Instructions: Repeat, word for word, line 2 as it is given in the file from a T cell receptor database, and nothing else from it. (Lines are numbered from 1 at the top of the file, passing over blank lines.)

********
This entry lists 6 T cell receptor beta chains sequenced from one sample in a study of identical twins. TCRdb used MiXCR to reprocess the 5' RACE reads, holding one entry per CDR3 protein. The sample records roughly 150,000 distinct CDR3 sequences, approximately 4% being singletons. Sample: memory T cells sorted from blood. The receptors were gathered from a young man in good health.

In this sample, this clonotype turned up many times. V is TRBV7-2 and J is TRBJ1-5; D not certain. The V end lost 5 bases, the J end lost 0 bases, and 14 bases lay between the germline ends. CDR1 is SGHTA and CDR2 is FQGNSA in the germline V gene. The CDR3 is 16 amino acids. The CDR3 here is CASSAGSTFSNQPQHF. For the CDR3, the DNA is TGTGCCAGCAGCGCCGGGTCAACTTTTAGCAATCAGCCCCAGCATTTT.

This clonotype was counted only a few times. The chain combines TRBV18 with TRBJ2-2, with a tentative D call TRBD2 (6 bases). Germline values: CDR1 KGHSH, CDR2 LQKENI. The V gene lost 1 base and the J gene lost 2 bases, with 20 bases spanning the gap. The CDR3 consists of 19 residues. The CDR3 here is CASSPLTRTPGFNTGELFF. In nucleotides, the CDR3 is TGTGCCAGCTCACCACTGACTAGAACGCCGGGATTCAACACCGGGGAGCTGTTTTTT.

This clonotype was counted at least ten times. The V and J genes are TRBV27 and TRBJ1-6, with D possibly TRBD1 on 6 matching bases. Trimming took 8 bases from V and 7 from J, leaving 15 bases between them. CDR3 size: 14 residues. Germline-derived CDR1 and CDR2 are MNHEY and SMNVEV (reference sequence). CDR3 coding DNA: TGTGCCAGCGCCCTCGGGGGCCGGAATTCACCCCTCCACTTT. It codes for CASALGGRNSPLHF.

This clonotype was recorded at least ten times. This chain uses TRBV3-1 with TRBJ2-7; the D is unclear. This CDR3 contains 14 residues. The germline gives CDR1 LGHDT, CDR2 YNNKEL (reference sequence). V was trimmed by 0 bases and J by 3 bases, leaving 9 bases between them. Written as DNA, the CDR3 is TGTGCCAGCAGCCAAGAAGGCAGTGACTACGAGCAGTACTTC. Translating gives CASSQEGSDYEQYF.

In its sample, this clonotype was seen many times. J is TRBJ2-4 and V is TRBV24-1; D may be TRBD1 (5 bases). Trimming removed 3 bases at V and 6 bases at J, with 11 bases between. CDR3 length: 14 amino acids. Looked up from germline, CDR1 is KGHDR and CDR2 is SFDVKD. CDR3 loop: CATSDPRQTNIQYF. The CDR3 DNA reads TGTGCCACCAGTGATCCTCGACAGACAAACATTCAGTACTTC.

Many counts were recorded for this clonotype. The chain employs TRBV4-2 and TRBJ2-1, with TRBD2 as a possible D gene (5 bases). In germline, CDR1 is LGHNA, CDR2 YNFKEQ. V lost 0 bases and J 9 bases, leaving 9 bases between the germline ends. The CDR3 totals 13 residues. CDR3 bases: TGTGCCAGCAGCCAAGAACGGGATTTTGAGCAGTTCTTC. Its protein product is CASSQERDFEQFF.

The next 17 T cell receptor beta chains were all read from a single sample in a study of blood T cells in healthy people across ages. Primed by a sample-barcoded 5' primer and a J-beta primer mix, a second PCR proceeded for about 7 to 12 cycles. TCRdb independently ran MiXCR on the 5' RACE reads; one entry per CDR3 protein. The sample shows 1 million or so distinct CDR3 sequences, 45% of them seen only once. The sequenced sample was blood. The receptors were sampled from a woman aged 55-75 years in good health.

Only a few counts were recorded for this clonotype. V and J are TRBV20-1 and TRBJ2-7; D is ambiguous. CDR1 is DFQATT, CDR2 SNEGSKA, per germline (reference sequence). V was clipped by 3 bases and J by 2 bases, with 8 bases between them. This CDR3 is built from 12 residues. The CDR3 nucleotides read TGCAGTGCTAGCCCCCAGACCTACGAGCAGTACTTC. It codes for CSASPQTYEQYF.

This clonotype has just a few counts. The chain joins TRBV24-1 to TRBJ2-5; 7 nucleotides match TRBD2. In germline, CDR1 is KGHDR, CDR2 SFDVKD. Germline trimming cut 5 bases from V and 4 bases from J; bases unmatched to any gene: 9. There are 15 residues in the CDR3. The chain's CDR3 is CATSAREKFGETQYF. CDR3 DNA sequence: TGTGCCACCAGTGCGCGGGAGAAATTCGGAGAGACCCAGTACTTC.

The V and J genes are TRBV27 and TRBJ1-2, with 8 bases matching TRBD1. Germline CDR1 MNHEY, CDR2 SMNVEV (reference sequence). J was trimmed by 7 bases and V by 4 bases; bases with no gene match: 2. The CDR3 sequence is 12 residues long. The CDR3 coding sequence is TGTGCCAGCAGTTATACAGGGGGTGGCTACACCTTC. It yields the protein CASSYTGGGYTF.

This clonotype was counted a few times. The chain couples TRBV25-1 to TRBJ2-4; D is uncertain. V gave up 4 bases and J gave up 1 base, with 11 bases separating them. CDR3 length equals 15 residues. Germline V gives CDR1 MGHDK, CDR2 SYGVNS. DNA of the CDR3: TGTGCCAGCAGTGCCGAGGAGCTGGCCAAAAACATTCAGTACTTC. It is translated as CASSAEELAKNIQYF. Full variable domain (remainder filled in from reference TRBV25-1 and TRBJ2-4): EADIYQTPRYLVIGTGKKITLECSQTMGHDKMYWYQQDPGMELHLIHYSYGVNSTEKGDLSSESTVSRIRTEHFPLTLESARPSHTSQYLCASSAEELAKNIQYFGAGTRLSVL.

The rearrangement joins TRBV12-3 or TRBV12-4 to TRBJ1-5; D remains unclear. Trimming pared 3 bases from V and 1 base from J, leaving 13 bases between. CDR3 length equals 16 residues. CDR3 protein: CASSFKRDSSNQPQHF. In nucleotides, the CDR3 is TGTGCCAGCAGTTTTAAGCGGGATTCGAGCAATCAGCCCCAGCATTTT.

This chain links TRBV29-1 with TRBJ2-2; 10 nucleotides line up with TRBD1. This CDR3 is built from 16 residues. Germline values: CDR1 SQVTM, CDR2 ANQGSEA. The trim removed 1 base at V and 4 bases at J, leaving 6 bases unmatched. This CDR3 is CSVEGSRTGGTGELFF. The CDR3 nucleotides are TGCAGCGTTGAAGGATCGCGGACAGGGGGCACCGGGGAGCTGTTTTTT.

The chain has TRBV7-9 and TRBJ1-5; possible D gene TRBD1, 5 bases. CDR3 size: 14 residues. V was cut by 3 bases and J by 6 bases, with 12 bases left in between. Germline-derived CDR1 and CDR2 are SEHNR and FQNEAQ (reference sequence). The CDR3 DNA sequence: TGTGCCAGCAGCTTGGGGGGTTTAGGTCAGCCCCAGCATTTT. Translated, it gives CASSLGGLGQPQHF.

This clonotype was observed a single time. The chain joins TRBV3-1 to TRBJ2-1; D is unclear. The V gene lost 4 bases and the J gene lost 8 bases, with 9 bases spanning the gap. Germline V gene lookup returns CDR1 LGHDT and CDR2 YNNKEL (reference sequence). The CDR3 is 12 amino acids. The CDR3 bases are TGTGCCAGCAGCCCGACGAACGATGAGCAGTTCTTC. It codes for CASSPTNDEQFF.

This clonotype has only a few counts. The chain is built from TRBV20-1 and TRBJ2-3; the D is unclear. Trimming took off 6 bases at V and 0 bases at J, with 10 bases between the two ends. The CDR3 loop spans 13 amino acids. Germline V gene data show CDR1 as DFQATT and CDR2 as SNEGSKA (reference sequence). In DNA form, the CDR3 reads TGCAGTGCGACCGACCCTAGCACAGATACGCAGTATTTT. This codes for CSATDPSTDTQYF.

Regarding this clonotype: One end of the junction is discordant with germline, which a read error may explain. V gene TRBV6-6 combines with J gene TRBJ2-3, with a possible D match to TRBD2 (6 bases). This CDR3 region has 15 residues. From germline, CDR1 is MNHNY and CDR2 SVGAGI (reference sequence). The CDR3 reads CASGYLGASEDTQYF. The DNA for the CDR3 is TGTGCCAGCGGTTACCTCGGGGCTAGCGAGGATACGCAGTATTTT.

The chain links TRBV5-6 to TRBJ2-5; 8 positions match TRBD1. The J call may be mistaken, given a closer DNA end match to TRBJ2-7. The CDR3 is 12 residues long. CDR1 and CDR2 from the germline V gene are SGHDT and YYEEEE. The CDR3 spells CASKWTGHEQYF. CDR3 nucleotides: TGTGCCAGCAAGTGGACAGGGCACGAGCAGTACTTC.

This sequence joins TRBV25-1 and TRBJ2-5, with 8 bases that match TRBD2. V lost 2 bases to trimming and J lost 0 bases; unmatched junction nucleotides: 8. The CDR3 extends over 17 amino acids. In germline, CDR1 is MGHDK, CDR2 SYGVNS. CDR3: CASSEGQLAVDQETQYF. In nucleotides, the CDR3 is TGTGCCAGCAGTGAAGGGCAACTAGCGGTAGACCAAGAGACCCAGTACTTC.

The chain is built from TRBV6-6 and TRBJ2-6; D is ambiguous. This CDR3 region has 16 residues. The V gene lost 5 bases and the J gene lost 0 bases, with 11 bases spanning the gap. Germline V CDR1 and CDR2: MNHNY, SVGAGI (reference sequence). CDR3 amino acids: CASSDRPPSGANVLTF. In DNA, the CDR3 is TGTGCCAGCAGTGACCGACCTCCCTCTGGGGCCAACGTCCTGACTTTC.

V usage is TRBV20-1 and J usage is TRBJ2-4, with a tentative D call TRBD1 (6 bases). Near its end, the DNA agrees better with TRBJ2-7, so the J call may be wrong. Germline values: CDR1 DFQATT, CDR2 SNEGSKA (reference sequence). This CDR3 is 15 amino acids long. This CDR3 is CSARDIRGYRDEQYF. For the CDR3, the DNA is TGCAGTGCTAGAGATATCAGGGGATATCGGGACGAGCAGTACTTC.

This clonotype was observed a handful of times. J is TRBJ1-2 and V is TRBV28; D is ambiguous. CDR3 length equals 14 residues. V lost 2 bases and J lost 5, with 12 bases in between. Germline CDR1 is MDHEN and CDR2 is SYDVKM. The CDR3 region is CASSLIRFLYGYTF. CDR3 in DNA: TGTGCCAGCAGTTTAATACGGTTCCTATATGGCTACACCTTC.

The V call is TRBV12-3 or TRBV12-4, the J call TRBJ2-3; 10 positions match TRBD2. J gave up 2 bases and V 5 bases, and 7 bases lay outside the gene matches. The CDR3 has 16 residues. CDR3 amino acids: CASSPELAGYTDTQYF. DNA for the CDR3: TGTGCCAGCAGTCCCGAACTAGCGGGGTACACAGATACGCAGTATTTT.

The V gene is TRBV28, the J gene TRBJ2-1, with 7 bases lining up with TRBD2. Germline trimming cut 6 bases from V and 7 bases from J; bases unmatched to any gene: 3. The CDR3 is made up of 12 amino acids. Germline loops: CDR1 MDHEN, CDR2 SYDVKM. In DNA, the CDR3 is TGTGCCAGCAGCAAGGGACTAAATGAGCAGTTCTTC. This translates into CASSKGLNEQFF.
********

In this sample, this clonotype turned up many times. V is TRBV7-2 and J is TRBJ1-5; D not certain. The V end lost 5 bases, the J end lost 0 bases, and 14 bases lay between the germline ends. CDR1 is SGHTA and CDR2 is FQGNSA in the germline V gene. The CDR3 is 16 amino acids. The CDR3 here is CASSAGSTFSNQPQHF. For the CDR3, the DNA is TGTGCCAGCAGCGCCGGGTCAACTTTTAGCAATCAGCCCCAGCATTTT.